Oklahoma leads Auburn as Sean White heads to locker room

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The combination of Baker Mayfield and Joe Mixon has shined, and Oklahoma holds a 14-13 lead over Auburn midway through the Sugar Bowl. The Tigers are playing without starting quarterback Sean White; ESPN’s Kaylee Hartung reported White had his right forearm examined by Dr. James Andrews inside the Superdome.

Auburn posted the only score of the first quarter, a vintage Gus Malzahn-Auburn drive. The Tigers moved 75 yards in 14 plays over nearly six minutes, running on all but two of those 14 snaps — including a 3-yard Chandler Cox plunge on 4th-and-2.

Oklahoma tied the game early in the second quarter, trudging 90 yards in 14 plays with major help from Auburn defensive end Carl Lawson. The Sooners were momentarily forced off the field after not converting a 3rd-and-27 from their own 34, but an offside penalty provided OU another shot, and Mayfield made the most of it with a 30-yard completion to Mixon. Mayfield completed the drive with a 13-yard scoring strike to tight end Mark Andrews.

After a 49-yard Daniel Carlson nudged Auburn back ahead with 7:16 left in the second quarter, Oklahoma grabbed its first lead with a 75-yard drive keyed by a 26-yard strike from Mayfield to Dede Westbrook on 4th-and-4 from the Auburn 29. Mixon plunged in from three yards out one play later to hand Oklahoma a 14-10 lead with 3:37 left in the frame. Mixon finished the half carrying 10 times for 45 yards and a score with three receptions for a game-high 73 yards. Mayfield has hit 8-of-14 passes for 145 yards and a touchdown.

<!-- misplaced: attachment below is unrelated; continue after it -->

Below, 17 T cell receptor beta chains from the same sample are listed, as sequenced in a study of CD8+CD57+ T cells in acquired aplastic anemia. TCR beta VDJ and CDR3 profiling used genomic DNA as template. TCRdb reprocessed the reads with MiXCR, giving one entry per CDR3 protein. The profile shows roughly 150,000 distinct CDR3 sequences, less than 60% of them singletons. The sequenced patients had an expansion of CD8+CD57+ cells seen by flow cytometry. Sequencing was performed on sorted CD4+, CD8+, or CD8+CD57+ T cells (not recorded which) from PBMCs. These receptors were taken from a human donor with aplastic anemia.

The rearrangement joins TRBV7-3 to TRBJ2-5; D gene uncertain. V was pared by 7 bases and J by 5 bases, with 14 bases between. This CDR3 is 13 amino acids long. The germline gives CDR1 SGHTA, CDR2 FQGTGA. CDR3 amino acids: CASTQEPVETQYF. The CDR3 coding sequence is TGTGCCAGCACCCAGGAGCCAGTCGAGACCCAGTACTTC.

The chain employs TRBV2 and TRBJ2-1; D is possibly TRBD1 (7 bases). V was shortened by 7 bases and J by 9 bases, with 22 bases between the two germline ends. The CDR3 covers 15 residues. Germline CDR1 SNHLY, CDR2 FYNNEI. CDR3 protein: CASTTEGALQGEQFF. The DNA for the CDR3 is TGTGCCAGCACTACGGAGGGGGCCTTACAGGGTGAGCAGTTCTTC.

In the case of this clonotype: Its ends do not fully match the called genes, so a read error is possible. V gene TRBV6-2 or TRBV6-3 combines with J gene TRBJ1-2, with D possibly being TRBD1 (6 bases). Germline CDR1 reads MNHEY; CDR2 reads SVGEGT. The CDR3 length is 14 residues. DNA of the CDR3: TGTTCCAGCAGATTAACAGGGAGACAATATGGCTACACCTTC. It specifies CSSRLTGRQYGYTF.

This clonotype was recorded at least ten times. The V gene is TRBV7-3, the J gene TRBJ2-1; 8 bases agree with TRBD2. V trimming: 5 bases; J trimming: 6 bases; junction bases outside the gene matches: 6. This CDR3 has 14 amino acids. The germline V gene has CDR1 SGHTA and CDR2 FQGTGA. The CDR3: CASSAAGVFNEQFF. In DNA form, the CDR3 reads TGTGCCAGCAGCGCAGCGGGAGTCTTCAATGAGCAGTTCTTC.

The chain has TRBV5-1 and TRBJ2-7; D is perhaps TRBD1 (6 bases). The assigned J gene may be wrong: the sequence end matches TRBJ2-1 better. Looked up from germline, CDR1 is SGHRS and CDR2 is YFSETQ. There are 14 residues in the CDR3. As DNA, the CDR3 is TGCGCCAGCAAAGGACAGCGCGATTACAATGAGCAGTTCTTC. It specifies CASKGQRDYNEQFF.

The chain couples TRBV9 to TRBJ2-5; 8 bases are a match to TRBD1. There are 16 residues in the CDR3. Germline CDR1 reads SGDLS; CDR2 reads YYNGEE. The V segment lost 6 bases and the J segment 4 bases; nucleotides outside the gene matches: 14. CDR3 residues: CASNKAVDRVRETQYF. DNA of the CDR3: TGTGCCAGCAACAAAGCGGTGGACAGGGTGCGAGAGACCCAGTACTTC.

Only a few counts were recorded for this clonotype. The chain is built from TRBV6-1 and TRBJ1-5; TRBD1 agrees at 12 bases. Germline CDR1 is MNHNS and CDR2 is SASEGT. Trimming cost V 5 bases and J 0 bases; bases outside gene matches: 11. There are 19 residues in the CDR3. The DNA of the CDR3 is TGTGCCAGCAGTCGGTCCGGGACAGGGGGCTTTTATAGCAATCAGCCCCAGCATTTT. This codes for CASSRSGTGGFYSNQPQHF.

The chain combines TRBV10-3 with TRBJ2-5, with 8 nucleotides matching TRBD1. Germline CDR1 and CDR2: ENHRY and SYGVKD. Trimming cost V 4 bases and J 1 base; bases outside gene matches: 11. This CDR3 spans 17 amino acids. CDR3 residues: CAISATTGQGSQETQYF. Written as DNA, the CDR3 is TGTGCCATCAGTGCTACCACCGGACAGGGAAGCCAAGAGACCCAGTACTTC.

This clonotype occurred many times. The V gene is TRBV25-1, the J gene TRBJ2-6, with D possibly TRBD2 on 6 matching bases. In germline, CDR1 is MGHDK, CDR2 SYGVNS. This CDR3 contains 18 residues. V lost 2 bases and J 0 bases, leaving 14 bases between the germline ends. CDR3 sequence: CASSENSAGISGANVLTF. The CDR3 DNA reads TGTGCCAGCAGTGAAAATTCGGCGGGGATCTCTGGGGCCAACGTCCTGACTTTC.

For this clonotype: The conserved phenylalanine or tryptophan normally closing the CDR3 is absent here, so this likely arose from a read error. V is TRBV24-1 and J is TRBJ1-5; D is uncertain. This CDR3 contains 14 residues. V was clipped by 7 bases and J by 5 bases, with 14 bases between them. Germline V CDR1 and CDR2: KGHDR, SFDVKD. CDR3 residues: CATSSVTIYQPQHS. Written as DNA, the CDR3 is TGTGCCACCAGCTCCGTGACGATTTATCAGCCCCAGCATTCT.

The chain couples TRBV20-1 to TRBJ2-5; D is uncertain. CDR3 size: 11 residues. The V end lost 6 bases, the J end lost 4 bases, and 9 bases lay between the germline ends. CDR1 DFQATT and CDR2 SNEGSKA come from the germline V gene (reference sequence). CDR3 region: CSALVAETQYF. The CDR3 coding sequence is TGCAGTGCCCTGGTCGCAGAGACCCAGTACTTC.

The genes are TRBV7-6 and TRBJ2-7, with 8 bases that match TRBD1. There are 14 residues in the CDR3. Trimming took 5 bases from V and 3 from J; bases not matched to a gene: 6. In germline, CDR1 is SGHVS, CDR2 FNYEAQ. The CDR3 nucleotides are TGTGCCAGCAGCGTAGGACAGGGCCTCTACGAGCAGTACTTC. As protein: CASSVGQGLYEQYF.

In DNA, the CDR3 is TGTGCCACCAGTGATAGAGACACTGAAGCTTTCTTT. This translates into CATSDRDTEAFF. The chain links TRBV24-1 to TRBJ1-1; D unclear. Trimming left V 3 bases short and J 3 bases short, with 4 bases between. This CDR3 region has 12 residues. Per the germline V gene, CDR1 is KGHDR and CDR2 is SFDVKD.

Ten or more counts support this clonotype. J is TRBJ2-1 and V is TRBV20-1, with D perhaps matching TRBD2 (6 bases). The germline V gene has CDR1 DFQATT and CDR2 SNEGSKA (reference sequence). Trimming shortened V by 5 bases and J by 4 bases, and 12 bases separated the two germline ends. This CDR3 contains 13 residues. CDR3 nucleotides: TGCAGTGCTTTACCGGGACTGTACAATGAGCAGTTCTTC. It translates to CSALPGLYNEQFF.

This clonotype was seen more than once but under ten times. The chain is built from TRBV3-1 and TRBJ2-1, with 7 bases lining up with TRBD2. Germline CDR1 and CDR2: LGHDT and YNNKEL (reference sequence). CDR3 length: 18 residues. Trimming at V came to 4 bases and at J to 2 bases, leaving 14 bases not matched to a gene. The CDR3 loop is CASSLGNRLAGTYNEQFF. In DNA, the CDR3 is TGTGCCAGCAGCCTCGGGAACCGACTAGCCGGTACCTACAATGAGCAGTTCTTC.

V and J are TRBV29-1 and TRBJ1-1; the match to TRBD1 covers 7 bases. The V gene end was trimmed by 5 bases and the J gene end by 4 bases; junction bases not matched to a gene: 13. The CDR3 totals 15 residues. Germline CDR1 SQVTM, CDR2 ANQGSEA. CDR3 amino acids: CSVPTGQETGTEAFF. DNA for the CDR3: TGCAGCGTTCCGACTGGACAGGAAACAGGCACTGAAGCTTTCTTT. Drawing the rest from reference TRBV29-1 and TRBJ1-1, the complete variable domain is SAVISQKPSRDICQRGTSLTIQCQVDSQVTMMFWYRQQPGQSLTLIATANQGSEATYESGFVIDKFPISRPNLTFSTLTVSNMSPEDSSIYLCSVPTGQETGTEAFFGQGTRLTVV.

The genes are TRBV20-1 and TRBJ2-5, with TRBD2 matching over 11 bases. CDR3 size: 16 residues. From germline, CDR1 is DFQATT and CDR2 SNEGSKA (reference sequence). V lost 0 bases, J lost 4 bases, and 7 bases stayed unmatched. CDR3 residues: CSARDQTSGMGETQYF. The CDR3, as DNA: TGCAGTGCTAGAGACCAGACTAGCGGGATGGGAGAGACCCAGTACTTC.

John Franklin III entered for White on Auburn’s final drive of the half and hit 2-of-4 passes for 21 yards while adding two rushes for nine yards. More importantly, Franklin guided Auburn 63 yards in 10 plays to set up Carlson for a 39-yard field goal with 41 seconds left in the half. Kamryn Pettway has led the Tigers’ attack with 18 carries for 79 yards; as a team, Auburn has rushed 29 times for 123 yards.

Oklahoma will receive to open the second half.

Victim of alleged WKU football attack plans to file charges

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A former Western Kentucky fraternity member says he was attacked by a group of Hilltoppers football players and plans to file charges.

Jerald Armfield, an alum of WKU’s Pi Kappa Alpha fraternity, told WBKO-TV he was caught in an ongoing feud between the fraternity and the football team:

“I went to the house in the best interest of the fraternity and Western as a whole to prevent any type of violence from occurring. We got up there and realized they were all hiding behind garbage cans, trees, and buildings.”

“I never in my wildest dreams thought they would attack me in the manner that they did. They all started surrounding me. One of them threw a rock at me. It was within a few seconds that one of them punched me in the face.”

“I fell down. I was kicked several times. The whole time they were beating me, I was begging them to stop, telling them I wasn’t here the night before, I had nothing to to do with it, like please stop, please stop, and they didn’t.”

Armfield said between nine and 10 people ultimately attacked him; it isn’t known for sure how many of that group are on the football team, though the program’s involvement in the incident is being investigated.

“We are aware of the allegations involving a few members of our football team,” the program said in the statement when word of the altercation broke three weeks ago. “We are cooperating fully with the authorities. However, at this time, we have not received a police report and cannot provide further comment.”

While the status of the investigation is currently unknown, Armfield told WBKO he would like it to end with multiple charges. “I made it very clear that night when the police arrived on the scene that I wanted charges pressed,” he said. “As far as I know a detective from Bowling Green Police Department has it. As it stands right now, I still want charges pressed. They need to be held accountable for what they did not only as citizens but as students at Western.”